See announcement below about the releng for galileo and infrastructure
We're planning a substantial disk capacity increase this quarter by
adding a new disk array for the download.eclipse.org/archive.eclipse.org
files, and to store the build.eclipse.org/CommonBuild working directories.
With this upgrade, *our ability to freeze the download.eclipse.org
content will no longer be*. We currently use rsync to mirror the
download files from one server to another, but with our large downloads
tree, this technique is not only inefficient, but it has a performance
impact on everything else.
For major releases such as Galileo, we will need to substitute our usual
content freeze by simply not publishing links to newly uploaded files
for some time. For most projects, this is simply a matter of delaying a
page commit for 24 hours, letting the new files sit silently while no
links are published. However, *some projects use PHP to dynamically
read the directory structure and show links for files the minute they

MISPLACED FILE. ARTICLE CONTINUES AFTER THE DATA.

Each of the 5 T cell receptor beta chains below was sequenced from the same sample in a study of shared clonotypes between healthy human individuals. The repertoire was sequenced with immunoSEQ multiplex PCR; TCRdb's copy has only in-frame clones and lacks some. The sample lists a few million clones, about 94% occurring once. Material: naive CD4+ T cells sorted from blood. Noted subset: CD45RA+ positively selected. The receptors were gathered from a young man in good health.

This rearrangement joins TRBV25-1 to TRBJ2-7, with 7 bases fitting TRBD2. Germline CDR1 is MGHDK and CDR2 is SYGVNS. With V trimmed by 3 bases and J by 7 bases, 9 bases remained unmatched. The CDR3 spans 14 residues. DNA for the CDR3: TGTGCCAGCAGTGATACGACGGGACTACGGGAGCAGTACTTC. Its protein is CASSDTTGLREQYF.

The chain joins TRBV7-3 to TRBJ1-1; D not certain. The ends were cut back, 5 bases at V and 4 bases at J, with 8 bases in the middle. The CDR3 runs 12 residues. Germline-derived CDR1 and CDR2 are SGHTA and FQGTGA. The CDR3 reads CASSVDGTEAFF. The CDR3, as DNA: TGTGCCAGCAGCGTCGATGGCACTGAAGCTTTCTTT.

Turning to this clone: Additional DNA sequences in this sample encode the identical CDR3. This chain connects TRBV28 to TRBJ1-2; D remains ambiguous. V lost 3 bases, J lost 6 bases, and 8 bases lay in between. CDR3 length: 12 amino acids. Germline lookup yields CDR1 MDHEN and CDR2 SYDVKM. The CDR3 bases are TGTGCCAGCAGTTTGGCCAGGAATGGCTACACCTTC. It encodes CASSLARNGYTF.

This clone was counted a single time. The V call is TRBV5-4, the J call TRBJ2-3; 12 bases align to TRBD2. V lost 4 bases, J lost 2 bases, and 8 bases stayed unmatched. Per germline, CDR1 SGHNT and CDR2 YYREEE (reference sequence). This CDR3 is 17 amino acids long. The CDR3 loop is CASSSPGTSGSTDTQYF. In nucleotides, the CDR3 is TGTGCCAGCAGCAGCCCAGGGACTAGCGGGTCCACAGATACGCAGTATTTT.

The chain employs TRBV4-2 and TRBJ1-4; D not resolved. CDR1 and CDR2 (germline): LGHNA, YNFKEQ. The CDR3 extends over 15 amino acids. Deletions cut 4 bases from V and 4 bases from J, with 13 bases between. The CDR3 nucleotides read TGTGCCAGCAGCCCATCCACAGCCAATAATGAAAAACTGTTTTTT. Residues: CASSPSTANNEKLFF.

appear.* This is problematic, and this is the reason we started doing
freezes in the first place.
If your project's download page reads the directory structure, you will
need to *discontinue this approach*. Here are two proposed
alternatives, in the order of my preference:
1. Keep your current 'dynamic' PHP page, but use it to generate a static
HTML version of the download page every X hours via a cronjob. The
static HTML version of your page becomes your main download page. The
added bonus is each hit to your (static) downloads page no longer
generates multiple disk accesses for reading directory structures.
2. You alter your current PHP page to examine the date/time of the
files, and only display files older than X hours. The problem here is
that your page is still wastefully inspecting directory contents for
each hit. Furthermore, if the date/time of a file is mangled somehow
(for instance, you upload with rsync -t to preserve times), the files on
download.eclipse.org may appear to be older than they are.
Option 1 is not only superior, but it's also likely the one that will
require less work. It could be as easy as a) rename index.php to
something.php b) add 'wget' cronjob to dump the HTML output of
something.php to index.php c) carry on normal activities.
We don't yet have a definitive date for the upgrade, but we're expecting
it to happen on a weekend before the end of March. As always, if your
download pages need to be fixed, we're here to help you find a solution
to make this work. Feel free to open a bug and CC webmaster@xxxxxxxxxxxx